Digitally capturing the attendance of workers employed under the Mahatma Gandhi National Rural Employment Guarantee Scheme (MGREGS) has been made universal by the Centre from January 1, 2023.

 

Details

  • Digitally capturing the attendance of workers employed under the Mahatma Gandhi National Rural Employment Guarantee Scheme (MGREGS) has been made universal by the Centre from January 1, 2023.
  • The Union government, arguing for transparency and accountability in May 2021, had started a pilot project to capture attendance via a mobile application, the National Mobile Monitoring System (NMMS).
    • From May 16, 2022, capturing attendance via the app was made compulsory for all worksites with 20 or more workers.
  • In the latest order, dated December 23, the Ministry has ordered that digitally capturing attendance is now mandatory for all worksites, regardless of the number of workers engaged.

 

About MGNREGS

  • The National Rural Employment Guarantee Act (NREGA) was notified in September, 2005.
  • In 2009, an amendment was made in the NREGA Act to change the name of the Act to Mahatma Gandhi National Rural Employment Guarantee Act (MGNREGA).
  • Mandate — To provide at least 100 days of guaranteed wage employment in a financial year to every rural household whose adult members volunteer to do unskilled manual work.
  • The Mahatma Gandhi National Rural Employment Guarantee Scheme (Mahatma Gandhi NREGS) was created as directed in Mahatma Gandhi NREGA and the means to implement the Act so that the guarantee comes into effect.
  • MGNREGS is a Centrally-Sponsored Scheme i.e. the scheme is jointly funded by the Central government and the State governments.
  • Concerned Ministry — Ministry of Rural Development

 

Salient Features of the scheme

  • Legal Right to Work —
      • The MGNREGA provides a legal guarantee for wage employment.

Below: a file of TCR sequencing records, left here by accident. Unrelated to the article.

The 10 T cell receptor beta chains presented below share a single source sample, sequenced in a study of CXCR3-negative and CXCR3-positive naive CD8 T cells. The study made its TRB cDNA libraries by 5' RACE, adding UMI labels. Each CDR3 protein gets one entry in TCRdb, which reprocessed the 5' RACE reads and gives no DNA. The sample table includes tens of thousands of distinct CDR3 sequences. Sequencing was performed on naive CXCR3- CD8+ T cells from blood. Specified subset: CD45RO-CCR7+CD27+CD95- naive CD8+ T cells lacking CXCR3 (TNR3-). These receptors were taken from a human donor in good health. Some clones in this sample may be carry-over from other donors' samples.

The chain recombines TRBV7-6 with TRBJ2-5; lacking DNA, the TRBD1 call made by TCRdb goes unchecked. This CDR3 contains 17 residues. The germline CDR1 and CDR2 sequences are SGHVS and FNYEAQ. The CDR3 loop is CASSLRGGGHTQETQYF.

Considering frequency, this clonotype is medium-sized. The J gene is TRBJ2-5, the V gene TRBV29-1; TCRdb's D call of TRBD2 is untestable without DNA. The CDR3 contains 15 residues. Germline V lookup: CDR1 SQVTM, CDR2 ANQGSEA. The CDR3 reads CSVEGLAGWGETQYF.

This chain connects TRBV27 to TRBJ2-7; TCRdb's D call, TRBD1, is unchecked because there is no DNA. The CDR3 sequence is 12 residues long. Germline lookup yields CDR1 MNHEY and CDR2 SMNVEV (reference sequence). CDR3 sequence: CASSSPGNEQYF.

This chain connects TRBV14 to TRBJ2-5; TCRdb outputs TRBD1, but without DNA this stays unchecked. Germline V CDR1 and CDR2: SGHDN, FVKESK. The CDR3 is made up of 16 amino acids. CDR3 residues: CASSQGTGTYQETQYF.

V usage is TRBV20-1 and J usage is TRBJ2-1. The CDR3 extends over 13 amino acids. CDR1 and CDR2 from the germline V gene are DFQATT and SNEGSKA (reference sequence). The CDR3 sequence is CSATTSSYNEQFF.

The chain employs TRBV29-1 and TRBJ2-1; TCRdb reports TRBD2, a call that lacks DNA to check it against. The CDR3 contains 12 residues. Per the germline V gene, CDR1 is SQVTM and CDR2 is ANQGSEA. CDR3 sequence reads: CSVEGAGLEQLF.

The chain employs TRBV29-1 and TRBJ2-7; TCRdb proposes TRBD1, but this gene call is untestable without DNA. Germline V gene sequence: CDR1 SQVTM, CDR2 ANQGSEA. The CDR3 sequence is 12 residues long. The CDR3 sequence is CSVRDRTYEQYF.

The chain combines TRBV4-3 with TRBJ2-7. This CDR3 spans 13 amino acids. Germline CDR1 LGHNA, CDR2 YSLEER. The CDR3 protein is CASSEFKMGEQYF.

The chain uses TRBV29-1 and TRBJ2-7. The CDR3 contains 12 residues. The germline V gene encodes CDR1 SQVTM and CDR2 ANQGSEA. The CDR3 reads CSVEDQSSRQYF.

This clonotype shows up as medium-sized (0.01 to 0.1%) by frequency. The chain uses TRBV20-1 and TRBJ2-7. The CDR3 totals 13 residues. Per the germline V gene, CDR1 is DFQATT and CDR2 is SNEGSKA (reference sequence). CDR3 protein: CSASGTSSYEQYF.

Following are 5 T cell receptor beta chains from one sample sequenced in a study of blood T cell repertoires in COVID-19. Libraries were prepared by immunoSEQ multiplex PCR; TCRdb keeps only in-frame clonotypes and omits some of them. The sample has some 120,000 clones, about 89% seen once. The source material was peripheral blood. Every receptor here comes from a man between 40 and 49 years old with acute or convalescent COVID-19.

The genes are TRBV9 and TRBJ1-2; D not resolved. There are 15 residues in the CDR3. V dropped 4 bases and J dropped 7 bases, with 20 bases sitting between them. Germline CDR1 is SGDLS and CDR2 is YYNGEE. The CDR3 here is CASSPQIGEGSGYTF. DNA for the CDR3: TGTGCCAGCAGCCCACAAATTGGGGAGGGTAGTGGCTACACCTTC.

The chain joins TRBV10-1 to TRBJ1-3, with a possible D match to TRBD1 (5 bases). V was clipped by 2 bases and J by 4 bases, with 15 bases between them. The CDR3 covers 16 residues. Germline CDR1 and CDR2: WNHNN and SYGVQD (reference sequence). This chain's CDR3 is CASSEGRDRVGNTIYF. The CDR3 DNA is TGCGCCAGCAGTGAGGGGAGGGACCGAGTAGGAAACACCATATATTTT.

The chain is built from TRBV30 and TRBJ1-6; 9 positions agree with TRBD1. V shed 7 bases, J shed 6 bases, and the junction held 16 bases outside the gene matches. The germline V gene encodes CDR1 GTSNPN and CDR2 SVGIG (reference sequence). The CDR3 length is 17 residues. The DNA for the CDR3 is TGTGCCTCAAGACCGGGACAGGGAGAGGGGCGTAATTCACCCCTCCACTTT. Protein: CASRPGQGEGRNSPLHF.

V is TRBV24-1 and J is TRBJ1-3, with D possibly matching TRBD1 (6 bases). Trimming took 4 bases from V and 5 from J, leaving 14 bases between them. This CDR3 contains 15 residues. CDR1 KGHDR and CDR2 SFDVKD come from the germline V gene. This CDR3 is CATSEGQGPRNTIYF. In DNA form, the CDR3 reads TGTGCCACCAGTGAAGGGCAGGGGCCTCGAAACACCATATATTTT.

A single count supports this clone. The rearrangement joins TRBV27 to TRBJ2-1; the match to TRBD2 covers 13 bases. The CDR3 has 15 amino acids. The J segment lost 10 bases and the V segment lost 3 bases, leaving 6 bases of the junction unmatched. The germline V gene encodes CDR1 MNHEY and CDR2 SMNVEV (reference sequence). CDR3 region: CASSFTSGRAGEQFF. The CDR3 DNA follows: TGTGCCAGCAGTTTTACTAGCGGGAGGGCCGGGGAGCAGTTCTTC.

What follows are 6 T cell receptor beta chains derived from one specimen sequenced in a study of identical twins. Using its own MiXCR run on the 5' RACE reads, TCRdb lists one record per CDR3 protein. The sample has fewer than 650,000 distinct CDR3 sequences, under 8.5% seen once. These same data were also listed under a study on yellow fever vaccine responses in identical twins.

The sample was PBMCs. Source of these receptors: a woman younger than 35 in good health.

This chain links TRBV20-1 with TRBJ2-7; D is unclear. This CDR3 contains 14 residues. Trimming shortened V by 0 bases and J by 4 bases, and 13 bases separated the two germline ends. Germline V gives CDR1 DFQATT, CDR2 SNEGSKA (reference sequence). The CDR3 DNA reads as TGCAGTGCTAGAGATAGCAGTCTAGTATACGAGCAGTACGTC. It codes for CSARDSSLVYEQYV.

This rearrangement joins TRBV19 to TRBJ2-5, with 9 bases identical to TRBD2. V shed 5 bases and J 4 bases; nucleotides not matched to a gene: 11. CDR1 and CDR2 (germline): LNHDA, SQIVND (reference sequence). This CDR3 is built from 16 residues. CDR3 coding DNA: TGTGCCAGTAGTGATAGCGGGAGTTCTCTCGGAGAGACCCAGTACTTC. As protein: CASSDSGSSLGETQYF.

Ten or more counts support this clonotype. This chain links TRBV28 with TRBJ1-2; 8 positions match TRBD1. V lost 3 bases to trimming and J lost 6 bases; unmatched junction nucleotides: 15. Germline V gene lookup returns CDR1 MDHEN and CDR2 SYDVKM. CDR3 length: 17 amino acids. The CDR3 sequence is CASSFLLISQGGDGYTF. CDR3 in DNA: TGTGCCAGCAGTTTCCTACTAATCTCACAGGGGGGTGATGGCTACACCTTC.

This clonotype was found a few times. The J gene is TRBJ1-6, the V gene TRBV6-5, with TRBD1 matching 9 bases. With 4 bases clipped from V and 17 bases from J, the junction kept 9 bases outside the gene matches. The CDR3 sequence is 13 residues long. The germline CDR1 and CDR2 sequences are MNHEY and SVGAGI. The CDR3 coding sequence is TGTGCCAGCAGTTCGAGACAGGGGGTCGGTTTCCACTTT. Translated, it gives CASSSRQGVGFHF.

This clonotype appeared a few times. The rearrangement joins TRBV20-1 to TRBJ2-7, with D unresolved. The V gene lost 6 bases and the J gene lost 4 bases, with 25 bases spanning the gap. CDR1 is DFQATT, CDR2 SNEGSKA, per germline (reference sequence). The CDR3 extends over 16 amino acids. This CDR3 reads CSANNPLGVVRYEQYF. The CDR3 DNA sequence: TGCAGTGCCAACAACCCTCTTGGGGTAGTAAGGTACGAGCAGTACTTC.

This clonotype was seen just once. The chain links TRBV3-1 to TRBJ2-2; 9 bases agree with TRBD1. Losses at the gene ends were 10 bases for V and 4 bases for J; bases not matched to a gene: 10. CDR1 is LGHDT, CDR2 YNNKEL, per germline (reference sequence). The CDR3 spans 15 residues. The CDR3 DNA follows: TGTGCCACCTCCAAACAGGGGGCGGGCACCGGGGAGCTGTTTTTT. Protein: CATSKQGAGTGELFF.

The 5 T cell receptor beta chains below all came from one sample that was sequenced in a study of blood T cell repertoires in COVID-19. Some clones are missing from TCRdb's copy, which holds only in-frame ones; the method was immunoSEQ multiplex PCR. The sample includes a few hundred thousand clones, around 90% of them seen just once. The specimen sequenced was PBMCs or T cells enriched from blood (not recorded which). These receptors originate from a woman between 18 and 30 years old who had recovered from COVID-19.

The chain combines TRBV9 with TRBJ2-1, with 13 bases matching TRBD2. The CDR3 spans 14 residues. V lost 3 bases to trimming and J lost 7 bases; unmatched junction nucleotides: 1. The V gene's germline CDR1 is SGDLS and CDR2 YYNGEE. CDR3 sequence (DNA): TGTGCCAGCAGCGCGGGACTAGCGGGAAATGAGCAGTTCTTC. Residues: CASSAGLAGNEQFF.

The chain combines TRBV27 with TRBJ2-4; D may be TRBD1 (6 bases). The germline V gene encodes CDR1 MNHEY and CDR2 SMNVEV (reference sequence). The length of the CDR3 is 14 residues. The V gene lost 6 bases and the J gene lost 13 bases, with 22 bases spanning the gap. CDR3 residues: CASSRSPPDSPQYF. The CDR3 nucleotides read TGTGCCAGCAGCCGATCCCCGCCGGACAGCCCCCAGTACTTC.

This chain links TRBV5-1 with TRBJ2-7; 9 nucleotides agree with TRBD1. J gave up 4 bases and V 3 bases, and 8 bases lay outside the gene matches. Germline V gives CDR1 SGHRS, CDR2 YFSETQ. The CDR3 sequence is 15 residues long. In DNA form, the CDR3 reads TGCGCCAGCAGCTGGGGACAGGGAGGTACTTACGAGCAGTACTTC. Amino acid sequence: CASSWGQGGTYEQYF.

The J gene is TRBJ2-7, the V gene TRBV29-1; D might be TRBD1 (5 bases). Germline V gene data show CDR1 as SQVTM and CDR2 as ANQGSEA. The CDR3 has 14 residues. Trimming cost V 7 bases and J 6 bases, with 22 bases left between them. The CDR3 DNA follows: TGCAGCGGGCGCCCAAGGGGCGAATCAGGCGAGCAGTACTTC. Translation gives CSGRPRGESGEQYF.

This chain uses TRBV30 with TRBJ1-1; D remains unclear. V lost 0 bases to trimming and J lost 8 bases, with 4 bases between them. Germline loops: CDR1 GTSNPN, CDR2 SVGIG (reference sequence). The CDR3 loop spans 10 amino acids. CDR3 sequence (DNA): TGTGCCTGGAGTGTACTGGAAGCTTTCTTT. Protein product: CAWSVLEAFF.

• Every rural household has the right to register under MGNREGA.
      • Also, at least one-third of the beneficiaries of the scheme have to be women.
      • There are legal provisions for allowances and compensation both in cases of failure to provide work on demand and delays in payment of wages for work undertaken.
  • Demand-Driven — It is a demand-driven programme where provision of work is triggered by the demand for work by wage-seekers.
  • Decentralised mode of implementation —
      • The State governments have powers to make rules and amend the concerned State scheme.
      • Gram Panchayats (GPs) are to implement at least 50 per cent of the works in terms of cost.
      • Plans and decisions regarding the nature and choice of works to be undertaken, the order in which each work is to be triggered, site selection etc. are all to be made in open assemblies of the Gram Sabha and ratified by the GP.
  • Annual Report tabled in the Parliament — 
      • An Annual Report prepared by the Central Employment Guarantee Council (CEGC), on the outcomes of MGNREGA is required to be presented annually by the Central Government to Parliament.
      • CEGS is a statutory body set up under Section 10 of the MGNREGA.
      • It is chaired by the Union Minister for Rural Development.
      • The MGNERGA covers the entire country with the exception of districts that have a hundred percent urban population.

 

Performance of the scheme in last 3 years

  • As per the data available on the scheme portal, 7.55 crore families availed the scheme during 2020-21.
  • However, the number came down marginally to 7.26 families during 2021-22.
  • In the current financial year 2022-23, 5.21 crore families have availed the scheme till November 26, 2022.

 

Challenges/Loopholes in the Scheme

  • Fund Misappropriation –
      • Over the last four years, Social Audit Units (SAU) under Rural Development Departments (RDD) across India have found financial misappropriation of Rs 935 crore under various schemes of the MGNREGA.
      • Only about Rs 12.5 crore of this amount — 1.34% — has been recovered so far.
  • Delay in Payments –
      • The Union Ministry of Rural Development considers wages paid once the FTO (Fund Transfer Order) is signed by the second signatory.
      • However, delays take place even in the processing of signed FTOs, for which the Management Information System (MIS) does not calculate compensation.
  • Banking Puzzle –
      • The rural banks are highly understaffed and thus always remain hugely overcrowded.
      • The workers normally have to visit the banks more than once to withdraw their wages.
      • Often, the workers do not get their wages during times of need due to the hassle and the cost involved in getting wages from the bank.